Best case scenario

For those of you who haven’t read my last two posts about navigating pregnancy while transitioning back to academia, let me give you a quick recap. In February of this year, after a year of let downs and heartache, I discovered I was finally pregnant. A week later I was asked to interview for my dream job. The interview happened while I was 6 weeks pregnant and projectile vomiting in between meetings with faculty members. Somehow I still got the job – only nobody knew I was pregnant.

Those of you who have had to announce to friends and family that you miscarried, you know that announcing when it happens again can be a very emotionally complicated process. Since this journey had not been an easy one, I was not prepared to share this information with anyone until everything seemed like it was going as planned. So I went through negotiations, detailed my start-up package, and started arranging class duties for fall just like normal. Of course in the back of my mind was the fact that my due date was literally the same day as my midterm would be scheduled. But all the advice I was given was to keep my cards close to my chest until the papers were signed and it was official. Of course it’s illegal to rescind an offer because the candidate is pregnant but that doesn’t mean other reasons couldn’t be found.

The 9 week ultrasound came around and I was fully expecting disappointing news. That nothing was there. This was another blighted ovum. We’d have to try again. What we actually saw was a little jelly bean. Or a gummy bear. Whatever it looked like, it sure didn’t look like a pre-human, but the ultrasound tech said the next one would look very different. Talk about the understatement of the century. At 13 weeks, a mere month later, it was clear that this time would be different. All the tests and needle sticks suggested this would be a healthy pregnancy. So we decided it was time to tell people – that included my brand new department head.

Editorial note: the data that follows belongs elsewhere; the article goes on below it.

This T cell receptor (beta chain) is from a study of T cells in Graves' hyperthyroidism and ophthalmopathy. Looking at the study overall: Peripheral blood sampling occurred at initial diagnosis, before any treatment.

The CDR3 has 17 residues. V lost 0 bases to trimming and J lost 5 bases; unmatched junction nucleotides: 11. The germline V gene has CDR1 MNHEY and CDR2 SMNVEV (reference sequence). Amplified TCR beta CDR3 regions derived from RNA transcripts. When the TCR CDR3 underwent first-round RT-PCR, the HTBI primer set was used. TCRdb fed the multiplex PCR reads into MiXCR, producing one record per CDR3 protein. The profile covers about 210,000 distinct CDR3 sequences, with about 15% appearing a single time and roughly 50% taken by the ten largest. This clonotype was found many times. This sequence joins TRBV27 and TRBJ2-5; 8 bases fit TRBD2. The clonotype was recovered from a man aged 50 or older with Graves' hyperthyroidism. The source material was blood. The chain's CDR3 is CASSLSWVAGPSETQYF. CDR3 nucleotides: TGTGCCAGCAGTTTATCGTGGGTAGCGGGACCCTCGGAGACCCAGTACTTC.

Now, I have read some horror stories about this exact scenario. We are all very aware of the double standards women are held to when it comes to “balancing work and family life”. A lot of people still expect that, once a woman has a child, she will cease to be productive in a professional capacity. Having known my new department head for a total of an hour long meeting during my interview and a few phones calls during negotiations, I had zero clue of how this would go.

I’m a fairly no-nonsense person so the phone call went something like this…

Him: Hey! Great to hear from you. Is everything alright?

Me: Yeah everything’s great. Um, I don’t really know how to segue into this so I’ll just say it – I’m pregnant.

This is the moment at which my heart fully descended into the basement. Then came the shock of my lifetime.

Him: Well that’s great! How exciting! That is the coolest thing you and your husband will ever do – unless you decide to have another one! We will do everything we can to support you. Just let me know anything you need from me.

Fast forward two days and he has someone to cover the second half of my fall class and has things in place for maternity leave – even though I will not qualify for FMLA through the university. I don’t often use the phrase “best case scenario” but that’s what this was. I couldn’t have imagined a more positive response to that announcement. I fully expected hesitant congratulations followed my badgering to receive any information on resources and probably needing to take out some disability policy to cover my salary. Not to mention the general change in attitude and supportiveness afterwards. This process has given me hope that there are good departments out there and apparently I found one of them.

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